The influence of alternating shear orientation and strain amplitude of cyclic loading on yielding in amorphous solids is investigated using molecular dynamics simulations. The model glass is represented via a binary mixture that was rapidly cooled well below the glass transition temperature and then subjected to oscillatory shear deformation. It was shown that periodic loading at strain amplitudes above the critical value first induces structural relaxation via irreversible displacements of clusters of atoms during a number of transient cycles, followed by an increase in potential energy due to the formation of a system-spanning shear band. Upon approaching the critical strain amplitude from above, the number of transient cycles required to reach the yielding transition increases. Interestingly, it was found that when the shear orientation is periodically alternated in two or three dimensions, the number of transient cycles is reduced but the critical strain amplitude remains the same as in the case of periodic shear along a single plane. After the yielding transition, the material outside the shear band continues strain-induced relaxation, except when the shear orientation is alternated in three dimensions and the glass is deformed along the shear band with the imposed strain amplitude every third cycle.
Antibacterial activity of the three-finger toxins from cobra venom, including cytotoxin 3 from N. kaouthia, cardiotoxin-like basic polypeptide A5 from N. naja (CLBP), and alpha-neurotoxin from N. oxiana venom, was investigated. All toxins failed to influence Gram-negative bacteria. The most pronounced activity against Bacillus subtilis was demonstrated by CLBP. The latter is ascribed to the presence of additional Lys-residues within the membrane-binding motif of this toxin.
The previously discovered features of the temperature behaviour of four-point spatial correlators allow us to study transitions to metastable states. Similar integral characteristics simultaneously study microscopic effects (vortex formation and clustering) and the effect of these phenomena on the thermodynamics of the whole system. It is shown that spatial and temporal behaviour of correlators in supercooled liquid samples determine the signs of the glass transition in a system before its relaxation. After the liquid sample is supercooled below a certain boundary, particle motion correlations on the coordination spheres sharply increases, similar to the situation in a crystal. The study was carried out using the EAM model of aluminium using the molecular dynamics method.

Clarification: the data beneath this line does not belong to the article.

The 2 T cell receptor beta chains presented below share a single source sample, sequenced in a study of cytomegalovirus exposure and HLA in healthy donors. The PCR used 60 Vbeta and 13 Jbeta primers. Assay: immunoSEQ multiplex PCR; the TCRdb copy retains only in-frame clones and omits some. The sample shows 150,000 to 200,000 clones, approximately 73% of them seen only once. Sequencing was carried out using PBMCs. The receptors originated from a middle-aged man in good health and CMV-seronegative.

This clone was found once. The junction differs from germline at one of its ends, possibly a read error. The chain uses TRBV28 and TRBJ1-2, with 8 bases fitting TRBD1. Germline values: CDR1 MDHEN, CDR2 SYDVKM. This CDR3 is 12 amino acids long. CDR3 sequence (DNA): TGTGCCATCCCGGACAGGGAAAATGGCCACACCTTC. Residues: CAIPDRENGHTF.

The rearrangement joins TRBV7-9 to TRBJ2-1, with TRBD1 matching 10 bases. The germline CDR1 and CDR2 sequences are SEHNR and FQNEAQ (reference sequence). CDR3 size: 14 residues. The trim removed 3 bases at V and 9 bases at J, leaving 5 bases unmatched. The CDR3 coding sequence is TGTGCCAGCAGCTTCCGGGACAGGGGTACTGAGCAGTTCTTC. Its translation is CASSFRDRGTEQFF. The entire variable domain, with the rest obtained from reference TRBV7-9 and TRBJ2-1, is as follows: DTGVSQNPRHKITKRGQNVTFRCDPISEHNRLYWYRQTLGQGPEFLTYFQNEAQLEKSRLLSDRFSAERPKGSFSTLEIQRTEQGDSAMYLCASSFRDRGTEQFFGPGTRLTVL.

Despite the biological significance of insulin signaling, the molecular mechanisms of activation of the insulin receptor (IR) and other proteins from its family remain elusive. Current hypothesis on signal transduction suggests ligand-triggered structural changes in the extracellular domain followed by transmembrane (TM) domains closure and dimerization leading to trans-autophosphorylation and kinase activity in intracellular segments of the receptor. Using NMR spectroscopy, we detected dimerization of isolated TM segments of IR in DPC micelles and observed multiple signals of NH groups of protein backbone possibly corresponding to several dimer conformations. Taking available experimental data as constraints, several atomistic models of dimeric TM domains of IR and insulin-like growth factor 1 (IGF-1R) receptors were elaborated. Molecular dynamics simulations of IR ectodomain revealed noticeable collective movements potentially responsible for closure of the C-termini of FnIII-3 domains and spatial approaching of TM helices upon insulin-induced receptor activation. In addition, we demonstrated that the intracellular part of the receptor does not impose restrictions on the positioning of TM helices in the membrane. Finally, we used two independent structure prediction methods to generate a series of dimer conformations followed by their cluster analysis and dimerization free energy estimation to select the best dimer models. Biological relevance of the later was further tested via comparison of the hydrophobic organization of TM helices for both wild-type receptors and their mutants. Based on these data, the ability of several segments from other proteins to functionally replace IR and/or IGF-1R TM domains was explained.
The development of digital (droplet-based) microfluidic (DMF) devices has received significant attention
due to their importance for chemical and biomedical analyses. The precise control and manipulation of
liquid droplets on a solid substrate is a major requirement for DMF devices. In this study, we propose a